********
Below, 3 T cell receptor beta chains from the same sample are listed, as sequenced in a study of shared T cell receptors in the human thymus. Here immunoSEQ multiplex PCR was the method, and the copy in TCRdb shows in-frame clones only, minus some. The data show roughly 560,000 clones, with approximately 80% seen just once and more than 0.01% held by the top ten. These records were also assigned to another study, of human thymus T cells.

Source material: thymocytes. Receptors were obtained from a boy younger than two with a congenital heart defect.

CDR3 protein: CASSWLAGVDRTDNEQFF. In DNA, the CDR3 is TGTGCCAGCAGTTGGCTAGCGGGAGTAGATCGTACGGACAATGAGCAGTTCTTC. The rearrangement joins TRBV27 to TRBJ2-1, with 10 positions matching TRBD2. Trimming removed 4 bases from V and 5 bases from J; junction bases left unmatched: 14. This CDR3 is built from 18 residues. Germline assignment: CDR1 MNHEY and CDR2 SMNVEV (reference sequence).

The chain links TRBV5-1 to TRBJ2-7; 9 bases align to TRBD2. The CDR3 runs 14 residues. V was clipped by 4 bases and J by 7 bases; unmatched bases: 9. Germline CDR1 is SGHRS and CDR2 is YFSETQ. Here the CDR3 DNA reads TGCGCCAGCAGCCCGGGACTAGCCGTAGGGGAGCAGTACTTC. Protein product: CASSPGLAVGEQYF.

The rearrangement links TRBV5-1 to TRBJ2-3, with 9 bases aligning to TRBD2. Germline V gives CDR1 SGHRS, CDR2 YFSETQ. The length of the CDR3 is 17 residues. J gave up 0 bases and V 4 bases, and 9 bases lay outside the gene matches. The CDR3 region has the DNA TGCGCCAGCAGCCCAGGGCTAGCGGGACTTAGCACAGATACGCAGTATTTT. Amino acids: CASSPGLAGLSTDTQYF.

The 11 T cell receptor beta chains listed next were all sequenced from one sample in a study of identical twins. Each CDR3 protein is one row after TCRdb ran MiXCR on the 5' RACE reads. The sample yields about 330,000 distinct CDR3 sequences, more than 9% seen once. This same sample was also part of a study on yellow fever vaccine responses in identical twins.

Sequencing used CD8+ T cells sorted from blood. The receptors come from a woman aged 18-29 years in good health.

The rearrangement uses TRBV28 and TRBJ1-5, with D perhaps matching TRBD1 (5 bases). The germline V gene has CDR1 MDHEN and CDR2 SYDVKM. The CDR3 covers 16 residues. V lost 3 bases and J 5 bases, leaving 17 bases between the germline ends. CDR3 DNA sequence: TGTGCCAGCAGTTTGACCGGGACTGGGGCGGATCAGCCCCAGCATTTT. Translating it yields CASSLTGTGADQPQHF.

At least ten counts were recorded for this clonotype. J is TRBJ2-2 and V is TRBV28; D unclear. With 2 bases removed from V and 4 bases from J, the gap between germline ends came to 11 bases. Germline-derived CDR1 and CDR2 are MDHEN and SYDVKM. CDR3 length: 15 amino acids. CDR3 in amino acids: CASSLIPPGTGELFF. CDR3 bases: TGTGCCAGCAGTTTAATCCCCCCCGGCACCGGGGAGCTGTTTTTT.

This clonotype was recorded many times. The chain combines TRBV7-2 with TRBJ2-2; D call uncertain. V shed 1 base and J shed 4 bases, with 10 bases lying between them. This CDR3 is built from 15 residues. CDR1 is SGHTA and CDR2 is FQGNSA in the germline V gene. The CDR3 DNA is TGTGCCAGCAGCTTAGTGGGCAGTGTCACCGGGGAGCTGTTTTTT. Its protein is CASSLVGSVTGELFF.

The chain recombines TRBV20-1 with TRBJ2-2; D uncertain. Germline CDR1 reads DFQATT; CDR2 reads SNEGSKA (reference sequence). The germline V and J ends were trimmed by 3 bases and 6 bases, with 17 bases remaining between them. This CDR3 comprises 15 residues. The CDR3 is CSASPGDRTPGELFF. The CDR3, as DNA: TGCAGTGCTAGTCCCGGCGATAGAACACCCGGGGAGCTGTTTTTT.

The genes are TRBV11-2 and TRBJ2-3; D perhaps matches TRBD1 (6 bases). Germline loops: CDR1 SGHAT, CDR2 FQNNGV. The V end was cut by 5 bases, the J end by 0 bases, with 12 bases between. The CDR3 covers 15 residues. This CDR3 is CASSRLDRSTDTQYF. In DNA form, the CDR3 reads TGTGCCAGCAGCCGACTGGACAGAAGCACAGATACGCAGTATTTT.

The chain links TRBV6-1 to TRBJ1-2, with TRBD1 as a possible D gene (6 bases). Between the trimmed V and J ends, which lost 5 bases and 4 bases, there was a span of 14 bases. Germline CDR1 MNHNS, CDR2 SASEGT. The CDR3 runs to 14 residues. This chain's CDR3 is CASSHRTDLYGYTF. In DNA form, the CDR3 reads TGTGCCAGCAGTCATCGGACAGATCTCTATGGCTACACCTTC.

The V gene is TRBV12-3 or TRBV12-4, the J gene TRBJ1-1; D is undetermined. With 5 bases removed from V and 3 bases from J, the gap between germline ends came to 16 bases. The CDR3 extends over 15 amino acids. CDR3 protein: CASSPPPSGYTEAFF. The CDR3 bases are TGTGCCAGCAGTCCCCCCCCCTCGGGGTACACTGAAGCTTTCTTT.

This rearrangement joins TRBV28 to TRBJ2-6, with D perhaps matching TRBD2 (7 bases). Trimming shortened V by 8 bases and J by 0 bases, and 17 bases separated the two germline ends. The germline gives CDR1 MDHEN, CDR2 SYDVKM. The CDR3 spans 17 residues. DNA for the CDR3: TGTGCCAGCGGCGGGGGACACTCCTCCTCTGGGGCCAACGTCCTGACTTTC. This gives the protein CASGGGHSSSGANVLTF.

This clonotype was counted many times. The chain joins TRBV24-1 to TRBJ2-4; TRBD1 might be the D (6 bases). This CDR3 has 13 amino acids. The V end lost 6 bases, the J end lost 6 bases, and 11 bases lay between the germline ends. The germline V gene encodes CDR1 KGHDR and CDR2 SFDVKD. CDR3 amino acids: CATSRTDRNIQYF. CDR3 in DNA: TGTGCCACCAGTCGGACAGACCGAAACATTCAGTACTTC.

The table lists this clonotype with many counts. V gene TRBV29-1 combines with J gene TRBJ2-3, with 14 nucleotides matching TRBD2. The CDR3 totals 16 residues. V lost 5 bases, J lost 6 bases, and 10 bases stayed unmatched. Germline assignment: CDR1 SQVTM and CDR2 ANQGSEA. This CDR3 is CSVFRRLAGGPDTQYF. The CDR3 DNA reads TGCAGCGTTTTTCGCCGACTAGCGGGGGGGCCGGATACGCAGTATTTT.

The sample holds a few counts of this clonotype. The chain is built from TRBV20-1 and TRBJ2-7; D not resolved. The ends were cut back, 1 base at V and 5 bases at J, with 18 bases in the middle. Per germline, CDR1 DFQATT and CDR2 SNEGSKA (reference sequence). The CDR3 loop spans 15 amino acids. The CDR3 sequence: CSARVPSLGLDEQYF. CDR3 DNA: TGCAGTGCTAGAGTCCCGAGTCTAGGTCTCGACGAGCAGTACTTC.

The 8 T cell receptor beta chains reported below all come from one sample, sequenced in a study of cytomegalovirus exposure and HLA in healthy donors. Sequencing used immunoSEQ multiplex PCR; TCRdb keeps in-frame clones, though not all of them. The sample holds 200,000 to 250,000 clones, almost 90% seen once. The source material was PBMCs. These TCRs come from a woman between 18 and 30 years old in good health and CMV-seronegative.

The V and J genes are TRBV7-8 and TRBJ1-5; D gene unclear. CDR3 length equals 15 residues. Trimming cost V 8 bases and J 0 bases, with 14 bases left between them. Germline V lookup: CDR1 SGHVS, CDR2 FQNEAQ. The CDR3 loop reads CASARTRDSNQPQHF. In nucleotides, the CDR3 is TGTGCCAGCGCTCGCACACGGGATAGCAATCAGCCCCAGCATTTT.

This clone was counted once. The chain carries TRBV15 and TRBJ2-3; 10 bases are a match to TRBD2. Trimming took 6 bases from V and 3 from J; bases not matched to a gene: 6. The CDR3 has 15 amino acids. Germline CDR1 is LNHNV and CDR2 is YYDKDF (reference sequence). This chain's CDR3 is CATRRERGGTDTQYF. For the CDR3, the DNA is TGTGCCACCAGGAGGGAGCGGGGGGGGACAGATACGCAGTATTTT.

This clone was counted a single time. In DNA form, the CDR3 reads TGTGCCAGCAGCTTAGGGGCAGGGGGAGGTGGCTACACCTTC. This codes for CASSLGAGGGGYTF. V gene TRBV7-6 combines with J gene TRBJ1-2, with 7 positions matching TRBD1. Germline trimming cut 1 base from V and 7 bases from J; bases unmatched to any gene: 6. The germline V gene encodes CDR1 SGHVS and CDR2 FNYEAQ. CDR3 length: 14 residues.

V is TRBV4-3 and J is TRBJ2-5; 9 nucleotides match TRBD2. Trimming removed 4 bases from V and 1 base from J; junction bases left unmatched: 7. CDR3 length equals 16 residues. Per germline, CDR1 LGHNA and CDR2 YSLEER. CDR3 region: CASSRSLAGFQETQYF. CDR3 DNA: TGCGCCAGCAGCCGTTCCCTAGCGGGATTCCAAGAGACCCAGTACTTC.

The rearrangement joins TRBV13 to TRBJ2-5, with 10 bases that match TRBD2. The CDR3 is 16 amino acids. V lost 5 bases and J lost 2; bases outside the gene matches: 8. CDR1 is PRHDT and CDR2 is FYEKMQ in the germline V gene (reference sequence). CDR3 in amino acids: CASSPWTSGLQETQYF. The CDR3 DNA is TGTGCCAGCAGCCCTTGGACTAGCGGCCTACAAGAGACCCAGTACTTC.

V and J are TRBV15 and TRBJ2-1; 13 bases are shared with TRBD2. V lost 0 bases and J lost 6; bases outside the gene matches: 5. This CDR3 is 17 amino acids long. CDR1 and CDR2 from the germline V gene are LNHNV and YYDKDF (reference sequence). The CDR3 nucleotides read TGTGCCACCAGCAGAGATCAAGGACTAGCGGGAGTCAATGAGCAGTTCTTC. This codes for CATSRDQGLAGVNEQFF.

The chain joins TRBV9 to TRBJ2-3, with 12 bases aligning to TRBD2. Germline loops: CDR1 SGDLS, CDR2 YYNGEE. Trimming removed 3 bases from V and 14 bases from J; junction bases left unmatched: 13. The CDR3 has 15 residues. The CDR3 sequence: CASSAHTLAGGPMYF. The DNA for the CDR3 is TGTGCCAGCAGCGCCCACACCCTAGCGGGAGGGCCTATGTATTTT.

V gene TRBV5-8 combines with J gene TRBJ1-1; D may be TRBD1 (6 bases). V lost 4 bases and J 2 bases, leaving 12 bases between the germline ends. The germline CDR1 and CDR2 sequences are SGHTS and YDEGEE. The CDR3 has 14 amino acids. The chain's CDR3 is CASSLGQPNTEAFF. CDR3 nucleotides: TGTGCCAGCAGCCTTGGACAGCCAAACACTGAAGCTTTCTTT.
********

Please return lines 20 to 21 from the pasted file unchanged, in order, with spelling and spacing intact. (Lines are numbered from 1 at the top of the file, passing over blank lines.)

The V and J genes are TRBV7-8 and TRBJ1-5; D gene unclear. CDR3 length equals 15 residues. Trimming cost V 8 bases and J 0 bases, with 14 bases left between them. Germline V lookup: CDR1 SGHVS, CDR2 FQNEAQ. The CDR3 loop reads CASARTRDSNQPQHF. In nucleotides, the CDR3 is TGTGCCAGCGCTCGCACACGGGATAGCAATCAGCCCCAGCATTTT.

This clone was counted once. The chain carries TRBV15 and TRBJ2-3; 10 bases are a match to TRBD2. Trimming took 6 bases from V and 3 from J; bases not matched to a gene: 6. The CDR3 has 15 amino acids. Germline CDR1 is LNHNV and CDR2 is YYDKDF (reference sequence). This chain's CDR3 is CATRRERGGTDTQYF. For the CDR3, the DNA is TGTGCCACCAGGAGGGAGCGGGGGGGGACAGATACGCAGTATTTT.